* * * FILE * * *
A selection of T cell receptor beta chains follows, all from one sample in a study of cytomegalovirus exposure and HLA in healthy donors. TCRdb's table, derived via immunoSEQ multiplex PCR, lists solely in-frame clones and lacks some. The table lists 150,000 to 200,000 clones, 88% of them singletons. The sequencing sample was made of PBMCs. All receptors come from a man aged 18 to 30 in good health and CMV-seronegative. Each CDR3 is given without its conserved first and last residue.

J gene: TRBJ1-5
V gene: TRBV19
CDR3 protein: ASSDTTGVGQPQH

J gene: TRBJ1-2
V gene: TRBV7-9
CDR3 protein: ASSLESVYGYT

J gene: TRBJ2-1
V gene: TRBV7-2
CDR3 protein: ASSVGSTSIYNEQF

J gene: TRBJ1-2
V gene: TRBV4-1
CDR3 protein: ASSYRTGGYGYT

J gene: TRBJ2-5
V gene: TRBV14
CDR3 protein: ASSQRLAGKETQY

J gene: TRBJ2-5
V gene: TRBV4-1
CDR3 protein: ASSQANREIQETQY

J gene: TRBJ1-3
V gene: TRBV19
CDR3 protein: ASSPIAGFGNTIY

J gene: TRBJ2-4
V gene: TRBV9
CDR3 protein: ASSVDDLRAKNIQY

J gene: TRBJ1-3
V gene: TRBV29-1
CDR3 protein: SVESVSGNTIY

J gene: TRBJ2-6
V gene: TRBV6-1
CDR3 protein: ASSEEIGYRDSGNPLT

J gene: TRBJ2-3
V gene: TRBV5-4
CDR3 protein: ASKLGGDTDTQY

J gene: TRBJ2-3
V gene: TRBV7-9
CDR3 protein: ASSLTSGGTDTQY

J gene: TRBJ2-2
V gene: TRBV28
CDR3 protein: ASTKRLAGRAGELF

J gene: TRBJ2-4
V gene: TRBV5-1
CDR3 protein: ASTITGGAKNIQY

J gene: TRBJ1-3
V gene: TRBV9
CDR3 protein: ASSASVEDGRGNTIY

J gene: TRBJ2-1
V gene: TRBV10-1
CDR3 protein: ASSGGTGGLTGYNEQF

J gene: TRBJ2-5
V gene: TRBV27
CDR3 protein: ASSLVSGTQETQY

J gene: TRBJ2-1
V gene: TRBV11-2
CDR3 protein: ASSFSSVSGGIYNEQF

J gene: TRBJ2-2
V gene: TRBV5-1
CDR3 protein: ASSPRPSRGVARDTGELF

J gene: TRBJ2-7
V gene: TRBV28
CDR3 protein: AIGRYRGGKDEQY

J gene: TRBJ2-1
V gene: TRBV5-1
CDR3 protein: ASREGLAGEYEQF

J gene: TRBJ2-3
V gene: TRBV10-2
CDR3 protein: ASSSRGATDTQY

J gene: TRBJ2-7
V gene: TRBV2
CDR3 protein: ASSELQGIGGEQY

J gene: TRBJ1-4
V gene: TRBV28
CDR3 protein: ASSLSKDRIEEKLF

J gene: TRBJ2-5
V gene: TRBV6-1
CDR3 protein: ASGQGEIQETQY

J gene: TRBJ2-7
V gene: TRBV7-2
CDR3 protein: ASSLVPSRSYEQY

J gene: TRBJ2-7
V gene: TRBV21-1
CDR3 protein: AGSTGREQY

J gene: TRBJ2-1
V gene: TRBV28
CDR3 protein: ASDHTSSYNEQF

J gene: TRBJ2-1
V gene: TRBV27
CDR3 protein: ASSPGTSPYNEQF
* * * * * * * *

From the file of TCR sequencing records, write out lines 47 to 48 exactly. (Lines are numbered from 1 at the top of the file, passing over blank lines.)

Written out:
J gene: TRBJ2-1
V gene: TRBV10-1